1st Gent. Do you hear the coxcomb ? 1st Lady. Great wits, they say, 2d Lady. You fine geniuses are most given3d Lady. Men of bright parts are commonly too vivacious

Mr. H. But you shall hear. I was to dine the other day at a great nabob's, that must be nameless, who, between ourselves, is strongly suspected of_being very rich, that's all. John, my valet, who knows my foible, cautioned me, while he was dressing me, as he usually does where he thinks there's

a danger of my committing a lapsus, to take care in my conversation how I made any allusion direct or indirect to presents -you understand me ? I set out double charged with my fellow's consideration and my own; and, to do myself justice, behaved with tolerable circumspection for the first half hour or so—till at last a gentleman in company, who was indulg. ing a free vein of raillery at the expense of the ladies, stumbled

upon that expression of the poet which calls them “fair defects."

1st Lady. It is Pope, I believe, who says it.

Mr. H. No, madam ; Milton. Where was I ? Oh, “ fair defects.” This gave occasion to a critic in company to deliver his opinion on the phrase—that led to an enumeration of all the various words which might have been used instead of “defects," as want, absence, poverty, deficiency, lack. This moment I, (who had not been attending to the progress of the argument, as the denouement will show,) starting suddenly up out of one of my reveries, by some unfortunate connexion of ideas, which the last fatal word had excited, the devil put

it into my head to turn round to the nabob, who was sitting next me, and in a very marked manner (as it seemed to the company) to put the question to him, “ Pray, sir, what may be the exact value of a lack of rupees ?” You may guess the confusion which followed.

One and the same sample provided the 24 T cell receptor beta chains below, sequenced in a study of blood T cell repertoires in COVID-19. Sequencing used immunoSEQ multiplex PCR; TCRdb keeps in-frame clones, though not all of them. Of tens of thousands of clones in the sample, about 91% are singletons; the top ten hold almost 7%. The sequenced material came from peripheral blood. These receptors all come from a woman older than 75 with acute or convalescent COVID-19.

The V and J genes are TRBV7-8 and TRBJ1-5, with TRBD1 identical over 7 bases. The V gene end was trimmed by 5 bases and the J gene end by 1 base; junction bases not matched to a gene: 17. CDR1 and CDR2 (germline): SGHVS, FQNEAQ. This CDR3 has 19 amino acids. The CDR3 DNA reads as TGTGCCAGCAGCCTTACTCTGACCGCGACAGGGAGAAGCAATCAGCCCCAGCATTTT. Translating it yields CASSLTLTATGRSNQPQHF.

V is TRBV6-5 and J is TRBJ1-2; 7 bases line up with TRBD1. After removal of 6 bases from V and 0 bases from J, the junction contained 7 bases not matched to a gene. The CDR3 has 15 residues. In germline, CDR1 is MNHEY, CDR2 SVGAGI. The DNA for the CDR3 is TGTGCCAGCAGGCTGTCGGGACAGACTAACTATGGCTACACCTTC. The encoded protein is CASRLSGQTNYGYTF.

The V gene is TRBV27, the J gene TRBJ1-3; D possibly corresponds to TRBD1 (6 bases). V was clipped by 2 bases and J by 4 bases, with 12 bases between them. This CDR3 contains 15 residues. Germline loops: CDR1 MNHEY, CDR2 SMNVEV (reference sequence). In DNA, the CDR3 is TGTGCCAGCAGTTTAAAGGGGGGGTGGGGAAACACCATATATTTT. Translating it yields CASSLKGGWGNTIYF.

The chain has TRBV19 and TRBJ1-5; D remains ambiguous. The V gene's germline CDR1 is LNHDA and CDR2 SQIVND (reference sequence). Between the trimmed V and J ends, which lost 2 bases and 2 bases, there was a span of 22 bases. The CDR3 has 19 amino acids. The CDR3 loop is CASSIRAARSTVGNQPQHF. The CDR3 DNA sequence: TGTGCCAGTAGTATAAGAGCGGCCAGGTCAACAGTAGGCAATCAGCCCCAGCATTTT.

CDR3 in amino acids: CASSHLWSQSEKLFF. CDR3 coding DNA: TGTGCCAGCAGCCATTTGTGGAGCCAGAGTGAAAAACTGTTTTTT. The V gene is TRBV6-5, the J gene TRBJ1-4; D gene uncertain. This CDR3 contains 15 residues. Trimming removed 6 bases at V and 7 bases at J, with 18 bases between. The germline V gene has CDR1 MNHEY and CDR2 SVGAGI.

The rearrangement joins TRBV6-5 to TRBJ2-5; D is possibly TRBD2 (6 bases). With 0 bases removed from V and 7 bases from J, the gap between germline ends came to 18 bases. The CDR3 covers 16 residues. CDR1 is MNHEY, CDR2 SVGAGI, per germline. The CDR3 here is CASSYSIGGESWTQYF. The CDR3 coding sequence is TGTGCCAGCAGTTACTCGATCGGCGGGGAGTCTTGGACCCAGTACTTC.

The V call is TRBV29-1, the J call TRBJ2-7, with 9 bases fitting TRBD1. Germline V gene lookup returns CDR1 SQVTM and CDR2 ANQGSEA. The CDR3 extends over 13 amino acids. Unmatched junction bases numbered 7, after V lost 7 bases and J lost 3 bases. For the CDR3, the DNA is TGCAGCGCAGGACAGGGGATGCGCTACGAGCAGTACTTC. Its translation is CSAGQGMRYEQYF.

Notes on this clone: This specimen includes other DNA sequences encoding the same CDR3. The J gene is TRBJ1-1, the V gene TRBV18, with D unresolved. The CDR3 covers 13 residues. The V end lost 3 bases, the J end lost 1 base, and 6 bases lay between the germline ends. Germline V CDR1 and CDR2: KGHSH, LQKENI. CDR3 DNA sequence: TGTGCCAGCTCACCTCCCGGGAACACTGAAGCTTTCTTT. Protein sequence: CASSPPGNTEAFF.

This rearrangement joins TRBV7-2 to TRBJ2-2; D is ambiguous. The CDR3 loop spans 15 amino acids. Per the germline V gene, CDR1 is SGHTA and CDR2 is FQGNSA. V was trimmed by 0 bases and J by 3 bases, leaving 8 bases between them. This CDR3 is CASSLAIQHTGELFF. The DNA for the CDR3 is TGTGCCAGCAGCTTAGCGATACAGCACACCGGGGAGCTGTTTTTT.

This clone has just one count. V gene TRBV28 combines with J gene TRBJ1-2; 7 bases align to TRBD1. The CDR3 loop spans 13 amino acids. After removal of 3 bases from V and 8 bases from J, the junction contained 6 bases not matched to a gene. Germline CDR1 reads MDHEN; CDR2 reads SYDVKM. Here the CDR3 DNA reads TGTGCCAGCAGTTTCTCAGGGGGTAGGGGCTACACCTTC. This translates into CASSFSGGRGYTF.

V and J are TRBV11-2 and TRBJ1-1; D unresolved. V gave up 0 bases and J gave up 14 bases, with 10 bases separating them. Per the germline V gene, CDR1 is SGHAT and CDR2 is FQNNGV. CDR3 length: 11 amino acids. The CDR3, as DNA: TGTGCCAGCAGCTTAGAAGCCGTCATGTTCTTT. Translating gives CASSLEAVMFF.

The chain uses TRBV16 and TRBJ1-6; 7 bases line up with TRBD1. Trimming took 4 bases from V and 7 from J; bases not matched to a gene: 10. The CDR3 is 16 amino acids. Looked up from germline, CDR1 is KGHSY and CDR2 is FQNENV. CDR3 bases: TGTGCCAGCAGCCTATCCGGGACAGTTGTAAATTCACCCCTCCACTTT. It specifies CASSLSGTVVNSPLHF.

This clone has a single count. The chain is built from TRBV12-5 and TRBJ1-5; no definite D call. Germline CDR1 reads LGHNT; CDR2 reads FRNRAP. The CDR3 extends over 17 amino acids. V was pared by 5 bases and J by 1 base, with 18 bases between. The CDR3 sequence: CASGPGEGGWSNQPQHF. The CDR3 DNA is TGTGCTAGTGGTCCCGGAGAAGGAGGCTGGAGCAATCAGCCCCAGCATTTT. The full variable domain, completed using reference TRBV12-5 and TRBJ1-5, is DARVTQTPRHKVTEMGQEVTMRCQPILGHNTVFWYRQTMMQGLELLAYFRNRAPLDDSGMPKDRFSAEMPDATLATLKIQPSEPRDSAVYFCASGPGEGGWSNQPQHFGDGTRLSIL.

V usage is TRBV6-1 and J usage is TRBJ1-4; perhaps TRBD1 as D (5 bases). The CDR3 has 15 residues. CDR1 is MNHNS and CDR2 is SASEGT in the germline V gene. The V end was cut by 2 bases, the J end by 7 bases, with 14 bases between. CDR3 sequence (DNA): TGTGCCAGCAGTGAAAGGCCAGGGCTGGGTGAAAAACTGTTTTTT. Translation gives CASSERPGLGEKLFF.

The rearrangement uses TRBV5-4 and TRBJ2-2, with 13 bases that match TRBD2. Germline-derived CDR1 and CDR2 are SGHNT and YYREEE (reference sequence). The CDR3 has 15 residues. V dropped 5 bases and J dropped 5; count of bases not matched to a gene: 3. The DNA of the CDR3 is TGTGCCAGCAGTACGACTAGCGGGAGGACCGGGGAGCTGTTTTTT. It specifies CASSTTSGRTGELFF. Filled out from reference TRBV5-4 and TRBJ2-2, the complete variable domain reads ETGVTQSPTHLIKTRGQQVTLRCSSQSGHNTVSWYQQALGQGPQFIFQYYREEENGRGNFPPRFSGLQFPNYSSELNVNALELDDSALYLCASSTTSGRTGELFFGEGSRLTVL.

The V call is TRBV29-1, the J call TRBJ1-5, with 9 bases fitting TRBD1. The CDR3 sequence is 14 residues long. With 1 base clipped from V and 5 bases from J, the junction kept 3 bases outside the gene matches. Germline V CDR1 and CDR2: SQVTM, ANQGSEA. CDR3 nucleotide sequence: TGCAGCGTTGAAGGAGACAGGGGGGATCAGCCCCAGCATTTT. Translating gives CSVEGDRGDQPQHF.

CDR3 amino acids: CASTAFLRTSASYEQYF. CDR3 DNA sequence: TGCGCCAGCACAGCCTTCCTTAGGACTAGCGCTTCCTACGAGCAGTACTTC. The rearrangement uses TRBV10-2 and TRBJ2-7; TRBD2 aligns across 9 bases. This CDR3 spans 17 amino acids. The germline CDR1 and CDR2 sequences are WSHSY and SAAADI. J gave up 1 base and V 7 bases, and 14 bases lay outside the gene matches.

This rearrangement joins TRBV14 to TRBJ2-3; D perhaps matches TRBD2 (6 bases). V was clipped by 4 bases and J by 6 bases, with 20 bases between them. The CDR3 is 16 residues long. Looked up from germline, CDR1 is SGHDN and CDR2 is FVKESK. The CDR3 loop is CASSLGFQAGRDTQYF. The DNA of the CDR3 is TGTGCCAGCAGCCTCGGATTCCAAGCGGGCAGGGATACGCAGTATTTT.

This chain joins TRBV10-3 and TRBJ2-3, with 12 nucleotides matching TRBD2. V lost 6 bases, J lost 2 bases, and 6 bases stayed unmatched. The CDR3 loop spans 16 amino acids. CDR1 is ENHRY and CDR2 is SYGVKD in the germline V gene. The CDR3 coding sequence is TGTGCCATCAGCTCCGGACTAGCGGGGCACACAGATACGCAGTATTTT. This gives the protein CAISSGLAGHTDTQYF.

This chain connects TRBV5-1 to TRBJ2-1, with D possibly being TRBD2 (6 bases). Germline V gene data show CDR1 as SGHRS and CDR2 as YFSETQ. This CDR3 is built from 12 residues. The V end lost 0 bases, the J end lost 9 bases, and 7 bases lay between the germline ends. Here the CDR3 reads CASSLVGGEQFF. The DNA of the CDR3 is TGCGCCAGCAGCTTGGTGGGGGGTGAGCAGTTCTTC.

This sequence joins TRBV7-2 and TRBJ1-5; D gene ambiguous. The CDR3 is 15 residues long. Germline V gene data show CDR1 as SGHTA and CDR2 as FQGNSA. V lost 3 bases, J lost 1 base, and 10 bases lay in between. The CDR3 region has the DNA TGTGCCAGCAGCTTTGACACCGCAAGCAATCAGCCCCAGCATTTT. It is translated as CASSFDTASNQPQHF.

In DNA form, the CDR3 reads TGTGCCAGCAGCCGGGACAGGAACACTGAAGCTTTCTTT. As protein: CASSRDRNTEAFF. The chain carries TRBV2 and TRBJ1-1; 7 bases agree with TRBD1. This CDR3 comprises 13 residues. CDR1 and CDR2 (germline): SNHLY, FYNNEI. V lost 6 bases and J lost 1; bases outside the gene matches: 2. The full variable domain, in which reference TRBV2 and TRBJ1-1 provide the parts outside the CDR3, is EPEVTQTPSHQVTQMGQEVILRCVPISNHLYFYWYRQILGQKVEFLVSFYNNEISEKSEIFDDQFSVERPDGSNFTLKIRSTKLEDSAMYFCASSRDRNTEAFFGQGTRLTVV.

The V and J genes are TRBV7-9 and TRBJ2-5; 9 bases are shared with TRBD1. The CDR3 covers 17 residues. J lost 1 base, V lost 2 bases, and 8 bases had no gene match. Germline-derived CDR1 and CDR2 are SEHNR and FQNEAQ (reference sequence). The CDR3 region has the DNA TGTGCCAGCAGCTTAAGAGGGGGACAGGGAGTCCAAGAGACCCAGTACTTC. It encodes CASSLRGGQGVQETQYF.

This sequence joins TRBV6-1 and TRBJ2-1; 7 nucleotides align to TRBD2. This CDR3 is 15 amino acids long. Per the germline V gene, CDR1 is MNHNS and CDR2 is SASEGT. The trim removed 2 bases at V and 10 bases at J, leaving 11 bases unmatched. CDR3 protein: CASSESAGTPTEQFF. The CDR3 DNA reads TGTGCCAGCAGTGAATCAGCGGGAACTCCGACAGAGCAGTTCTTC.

1st Lady. What a distressing circumstance !
2d Lady. To a delicate mind-
3d Lady. How embarrassing-
4th Lady. I declare, I quite pity you.
1st Gent. Puppy!

Mr. H. A baronet at the table, seeing my dilemma, jogged my elbow; and a good-natured duchess, who does everything with a grace peculiar to herself, trod on my toes at that instant: this brought me to myself, and-covered with blushes, and pitied by all the ladies – I withdrew.

1st Lady. How charmingly he tells a story. 2d Lady. But how distressing!

Mr. H. Lord Squandercounsel, who is my particular friend, was pleased to rally me in his inimitable way upon it next day. I shall never forget a sensible thing he said on the occasion-speaking of absence of mind, my foible-says he, My dear Hogs

Several Ladies. Hogs—what-ha

Mr. H. My dear Hogsflesh-my name—(here a universal scream)-oh, my cursed unfortunate tongue ! H., I meanwhere was I ?

1st Lady. Filthy-abominable !

2d Lady. Unutterable !
3d Lady. Hogs-foh!
4th Lady. Disgusting !
5th Lady. Vile!
6th Lady. Shocking!
1st Lady. Odious !
2d Lady. Hogs—pah !

3d Lady. A smelling-bottle-look to Miss Melesinda. Poor thing ! it is no wonder. You had better keep off from her, Mr. Hogsflesh, and not be pressing about her in her circumstances.

1st Gent. Good time of day to you, Mr. Hogsflesh.

2d Gent. The compliments of the season to you, Mr. Hogsflesh.

Mr. H. This is too much-flesh and blood cannot endure it.

1st Gent. What flesh ?-hog's-flesh ?
2d Gent. How he sets up his bristles ?
Mr. H. Bristles!
1st. Gent. He looks as fierce as a hog in armour.